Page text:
How to discover your core marketing message

DSM Digital School of Marketing - core marketing message

Christine Kane, the famous songwriter turned professional business coach, emphasises that core marketing messages aren’t a brand’s mission statement or company culture: “They are the basis of your marketing, of everything you communicate.” These are messages that speak to the very purpose of your marketing. To find your core marketing message, questions need to be asked pertaining to the WHY behind your marketing. Is there a purpose to what you do? Are you able to solve people’s problems? This article looks at the essential parts of a marketing message, and how to identify your core marketing message:

Components of an excellent marketing message

Geoffrey James, the contributing editor of Inc.com, believes that there are components to every good core marketing message. Some of these are:

Get to the point

Weak core marketing messages are long, information-stuffed sentences that try and use the fanciest words possible. Strong ones keep it short and sweet, immediately expressing what is important.

A: “With Diabetes on the rise, we take pride in offering a sugar-free doughnut alternative.”

B: “We give diabetics the chance to enjoy doughnuts.”

Be original

Weak messages sound like they’re straight from an afternoon television infomercial. Strong core marketing messages say something new in a different way.

A: “Our award-winning memory foam mattresses support your spine completely, leaving you feeling great in the morning.”

B: “Rest your weary bones on an award-winning mattress.”

Use familiar language

Weak marketing messages try to be too formal, hoping that Joe Soap will think the brand fancy and do business with them. The strong core messages speak to the individual, in a language you’d use in conversation.

A: “We hope to reverse low literacy levels throughout the African continent.”

B: “Helping people read more in Africa.”

Core marketing message: How to identify yours

Christine Kane goes on to suggest that you can identify your core marketing message by asking yourself 3 questions, then try to answer 3 questions about your ideal client:

  1. How do you dismiss?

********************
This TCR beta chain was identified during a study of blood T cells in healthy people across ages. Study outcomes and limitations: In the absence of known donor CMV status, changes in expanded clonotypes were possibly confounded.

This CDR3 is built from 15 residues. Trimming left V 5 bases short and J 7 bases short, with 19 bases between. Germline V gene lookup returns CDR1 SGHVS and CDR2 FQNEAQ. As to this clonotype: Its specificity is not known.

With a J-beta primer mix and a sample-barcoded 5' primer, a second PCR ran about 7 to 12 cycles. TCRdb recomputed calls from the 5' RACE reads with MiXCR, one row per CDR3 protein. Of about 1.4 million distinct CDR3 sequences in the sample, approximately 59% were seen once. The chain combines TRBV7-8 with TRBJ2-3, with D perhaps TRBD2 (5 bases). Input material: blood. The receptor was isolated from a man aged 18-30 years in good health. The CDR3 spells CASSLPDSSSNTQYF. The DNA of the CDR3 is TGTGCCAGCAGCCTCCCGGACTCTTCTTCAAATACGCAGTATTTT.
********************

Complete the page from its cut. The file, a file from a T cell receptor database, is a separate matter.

Dismissing in this case refers to your self-limiting beliefs, like I’m just a chef, or there are already soo many plumbers in this city. Write down the ways you minimise your craft, and think about why you got into business and marketing in the first place.

  2. How do you work?

    Write down what the company does, as well as what you’re doing differently to your competitors. Think about what sets you apart from the crowd, and what you contribute to the market and the industry.

  3. What should you do?

    In other words, what does your industry expect you to do? What are the pre-conceived expectations? For example, “freelance copywriters can’t charge a lot because anyone can write.”

  4. What is the client doing wrong?

    Your answer shouldn’t be they’re not dealing with me. Brainstorm ideas on what your customers are struggling with in your field of expertise, and the manner in which your services or products can solve their problems.

  5. What does the client think?

    How do your publics and target audiences perceive you and your industry? For example, a misconception about submitting tax returns is that it’s easier just to do it yourself.

  6. What is your ideal client’s aspiration?

    Take a look at your target personas and brainstorm what they’d most likely have as life aspirations. Are they saving in order to put their children through university? Do they want to lose weight and look great?

As soon as you’ve written down the answers to these questions, take a look at what you have. Is there anything which jumps out at you? Do any of the answers you wrote down to speak to your central essence as a brand? The next step which you will be required to take is to sit down and then draft a core message. We say draft because you don’t want to settle on the first core message you come up with.

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